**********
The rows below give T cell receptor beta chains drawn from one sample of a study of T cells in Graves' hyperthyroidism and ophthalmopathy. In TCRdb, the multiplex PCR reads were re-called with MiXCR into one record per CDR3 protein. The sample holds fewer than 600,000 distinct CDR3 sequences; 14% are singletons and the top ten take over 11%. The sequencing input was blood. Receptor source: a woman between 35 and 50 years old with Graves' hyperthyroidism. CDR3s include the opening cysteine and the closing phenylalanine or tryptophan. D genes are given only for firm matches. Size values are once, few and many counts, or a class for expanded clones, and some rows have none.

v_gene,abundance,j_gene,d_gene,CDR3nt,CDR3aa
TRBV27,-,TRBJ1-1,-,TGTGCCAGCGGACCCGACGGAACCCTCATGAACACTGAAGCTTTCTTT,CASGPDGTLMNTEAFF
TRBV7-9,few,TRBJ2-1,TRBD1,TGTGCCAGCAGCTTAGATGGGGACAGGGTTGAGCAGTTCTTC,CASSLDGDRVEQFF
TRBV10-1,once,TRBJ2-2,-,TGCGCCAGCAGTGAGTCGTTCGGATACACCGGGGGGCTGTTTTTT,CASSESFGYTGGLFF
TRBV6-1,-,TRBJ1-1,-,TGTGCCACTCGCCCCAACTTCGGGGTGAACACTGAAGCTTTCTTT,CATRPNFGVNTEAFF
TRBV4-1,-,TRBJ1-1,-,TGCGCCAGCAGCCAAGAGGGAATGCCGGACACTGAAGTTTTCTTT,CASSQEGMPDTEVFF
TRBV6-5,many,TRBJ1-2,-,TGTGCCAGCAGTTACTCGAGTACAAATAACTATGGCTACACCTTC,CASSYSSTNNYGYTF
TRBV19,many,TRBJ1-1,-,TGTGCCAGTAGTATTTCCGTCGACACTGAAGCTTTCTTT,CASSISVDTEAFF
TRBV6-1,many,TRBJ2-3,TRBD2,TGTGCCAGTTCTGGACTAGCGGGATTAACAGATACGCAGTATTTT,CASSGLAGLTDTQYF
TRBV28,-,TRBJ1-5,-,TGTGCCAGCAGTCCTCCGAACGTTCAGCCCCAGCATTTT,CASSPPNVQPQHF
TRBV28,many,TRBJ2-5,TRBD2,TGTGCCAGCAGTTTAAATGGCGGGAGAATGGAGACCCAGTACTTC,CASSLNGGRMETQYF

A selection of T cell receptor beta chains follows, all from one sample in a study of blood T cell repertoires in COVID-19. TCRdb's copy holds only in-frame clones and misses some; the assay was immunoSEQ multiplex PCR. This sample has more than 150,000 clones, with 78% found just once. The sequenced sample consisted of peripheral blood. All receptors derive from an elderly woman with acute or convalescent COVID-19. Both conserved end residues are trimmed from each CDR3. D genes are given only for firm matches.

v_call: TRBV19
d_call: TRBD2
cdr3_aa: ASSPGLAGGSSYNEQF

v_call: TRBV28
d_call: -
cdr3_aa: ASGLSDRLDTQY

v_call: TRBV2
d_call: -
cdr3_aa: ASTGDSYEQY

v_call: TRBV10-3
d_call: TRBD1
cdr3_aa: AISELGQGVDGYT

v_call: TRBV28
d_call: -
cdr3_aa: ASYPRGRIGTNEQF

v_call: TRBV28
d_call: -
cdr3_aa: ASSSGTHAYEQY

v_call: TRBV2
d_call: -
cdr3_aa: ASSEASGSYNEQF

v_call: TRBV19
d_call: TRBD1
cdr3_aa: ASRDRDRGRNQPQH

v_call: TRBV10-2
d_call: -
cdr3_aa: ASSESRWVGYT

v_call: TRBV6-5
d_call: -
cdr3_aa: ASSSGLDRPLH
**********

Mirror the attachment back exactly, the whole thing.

The rows below give T cell receptor beta chains drawn from one sample of a study of T cells in Graves' hyperthyroidism and ophthalmopathy. In TCRdb, the multiplex PCR reads were re-called with MiXCR into one record per CDR3 protein. The sample holds fewer than 600,000 distinct CDR3 sequences; 14% are singletons and the top ten take over 11%. The sequencing input was blood. Receptor source: a woman between 35 and 50 years old with Graves' hyperthyroidism. CDR3s include the opening cysteine and the closing phenylalanine or tryptophan. D genes are given only for firm matches. Size values are once, few and many counts, or a class for expanded clones, and some rows have none.

v_gene,abundance,j_gene,d_gene,CDR3nt,CDR3aa
TRBV27,-,TRBJ1-1,-,TGTGCCAGCGGACCCGACGGAACCCTCATGAACACTGAAGCTTTCTTT,CASGPDGTLMNTEAFF
TRBV7-9,few,TRBJ2-1,TRBD1,TGTGCCAGCAGCTTAGATGGGGACAGGGTTGAGCAGTTCTTC,CASSLDGDRVEQFF
TRBV10-1,once,TRBJ2-2,-,TGCGCCAGCAGTGAGTCGTTCGGATACACCGGGGGGCTGTTTTTT,CASSESFGYTGGLFF
TRBV6-1,-,TRBJ1-1,-,TGTGCCACTCGCCCCAACTTCGGGGTGAACACTGAAGCTTTCTTT,CATRPNFGVNTEAFF
TRBV4-1,-,TRBJ1-1,-,TGCGCCAGCAGCCAAGAGGGAATGCCGGACACTGAAGTTTTCTTT,CASSQEGMPDTEVFF
TRBV6-5,many,TRBJ1-2,-,TGTGCCAGCAGTTACTCGAGTACAAATAACTATGGCTACACCTTC,CASSYSSTNNYGYTF
TRBV19,many,TRBJ1-1,-,TGTGCCAGTAGTATTTCCGTCGACACTGAAGCTTTCTTT,CASSISVDTEAFF
TRBV6-1,many,TRBJ2-3,TRBD2,TGTGCCAGTTCTGGACTAGCGGGATTAACAGATACGCAGTATTTT,CASSGLAGLTDTQYF
TRBV28,-,TRBJ1-5,-,TGTGCCAGCAGTCCTCCGAACGTTCAGCCCCAGCATTTT,CASSPPNVQPQHF
TRBV28,many,TRBJ2-5,TRBD2,TGTGCCAGCAGTTTAAATGGCGGGAGAATGGAGACCCAGTACTTC,CASSLNGGRMETQYF

A selection of T cell receptor beta chains follows, all from one sample in a study of blood T cell repertoires in COVID-19. TCRdb's copy holds only in-frame clones and misses some; the assay was immunoSEQ multiplex PCR. This sample has more than 150,000 clones, with 78% found just once. The sequenced sample consisted of peripheral blood. All receptors derive from an elderly woman with acute or convalescent COVID-19. Both conserved end residues are trimmed from each CDR3. D genes are given only for firm matches.

v_call: TRBV19
d_call: TRBD2
cdr3_aa: ASSPGLAGGSSYNEQF

v_call: TRBV28
d_call: -
cdr3_aa: ASGLSDRLDTQY

v_call: TRBV2
d_call: -
cdr3_aa: ASTGDSYEQY

v_call: TRBV10-3
d_call: TRBD1
cdr3_aa: AISELGQGVDGYT

v_call: TRBV28
d_call: -
cdr3_aa: ASYPRGRIGTNEQF

v_call: TRBV28
d_call: -
cdr3_aa: ASSSGTHAYEQY

v_call: TRBV2
d_call: -
cdr3_aa: ASSEASGSYNEQF

v_call: TRBV19
d_call: TRBD1
cdr3_aa: ASRDRDRGRNQPQH

v_call: TRBV10-2
d_call: -
cdr3_aa: ASSESRWVGYT

v_call: TRBV6-5
d_call: -
cdr3_aa: ASSSGLDRPLH